Hirelings and "The Mule Abides"

Eric Minton made a recent interesting post about Hirelings on “The Mule Abides” about players ditching or eliminating hirelings in order to game the XP system for more benefit to the PCs.

He said: (I previously posted on the subject of)“…how players try to ditch their hirelings in order to avoid giving them a share of treasure… it’s an emergent behavior that comes out of the intersection between rules and player goals: if the aim is to acquire gold and XP, and hirelings bleed off gold and XP, then it’s in the PCs’ interest to ensure that the hirelings perish in the line of duty before they can get their share… “

Minton then goes on to describe some of his suggestions for dealing with the topic; well worth a read if such things are of interest.

But it also sparked some thoughts in my own brain about hirelings in D&D… and reminded me of some thoughts I had in recent years on the subject.

I think when we first started playing D&D, we were playing a ‘sandbox’ game without really knowing it. We would roll up player characters, then we would have these player characters traipse off into the dungeon to kill things and get treasure. There was no ‘overarching plot or goal to it (and, in the context of this post, I’m avoiding arguing over whether or not that was a good or bad thing). We believed that one could not have XP levels that one did not earn and EVERY PC had to start out at level 1. We just thought that was how it was done.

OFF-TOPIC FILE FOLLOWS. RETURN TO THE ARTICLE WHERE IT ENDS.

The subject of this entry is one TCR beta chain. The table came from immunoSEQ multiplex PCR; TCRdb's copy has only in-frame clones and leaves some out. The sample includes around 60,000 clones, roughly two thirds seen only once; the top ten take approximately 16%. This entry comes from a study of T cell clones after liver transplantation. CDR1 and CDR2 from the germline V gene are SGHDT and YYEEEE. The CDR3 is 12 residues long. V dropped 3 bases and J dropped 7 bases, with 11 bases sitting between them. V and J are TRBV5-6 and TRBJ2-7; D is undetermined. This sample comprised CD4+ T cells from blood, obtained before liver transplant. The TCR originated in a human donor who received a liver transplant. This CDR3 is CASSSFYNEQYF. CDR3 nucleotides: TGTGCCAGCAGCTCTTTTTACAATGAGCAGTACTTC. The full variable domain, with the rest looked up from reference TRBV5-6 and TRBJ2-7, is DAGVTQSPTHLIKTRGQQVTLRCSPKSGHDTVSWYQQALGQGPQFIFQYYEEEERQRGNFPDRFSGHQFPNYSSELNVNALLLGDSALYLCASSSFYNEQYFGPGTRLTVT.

At some point, however, in my childhood gaming group, we started rolling up PCs that would be of the appropriate level for a published adventure that we wanted to play if we did not already have one. This seemed like fun at the time… and that is still how we ‘do it’ in the game group I currently play 3.5e with.

One of the things I proposed to the group of guys I play with is a campaign where players all had to start out at level 1 but players could have more than character. Only 1 character could be your “active” PC at a time — all others would be temporary NPCs while the primary PC was under the player’s full control. Although I thought the idea had merit, the few players who expressed an opinion didn’t like the idea.

I was not running a game at the time that I made the suggestion. Any thoughts?


2 Comments on “Hirelings and "The Mule Abides"”

  1. 1d30 says:

    One issue is what the “off” PCs are doing. Can his high-level Magic-User make scrolls while that player's Fighter is off adventuring?

    I'm also doing “rags to riches” as in everyone starts at Level 1 even if the rest of the group is Level 5 or 6.

  2. JDJarvis says:

    Multiple-PC's can work well for a campaign that gives the players room to have multiple PCs. A campaign with down-time tasks and slow healing leaves lot's of room for multiple PCs. A DM also has to really keep track of where and when the PCs are. Don't be afraid of splitting the party.

    I ran an AD&D game for years where players could have as many PC's as they liked but were encouraged to only have 2 active at a time. The mechanical method to encourage this is a player only got one share of EXP to divide among characters no matter how many characters they had in an adventure. We ended up with characters in different realms, different time zones, on different planes and different worlds so they had the room to have multiple PCs. We still had an almost utter TPK even with the characters spread out all over the place…they tried real hard to get everyone killed.


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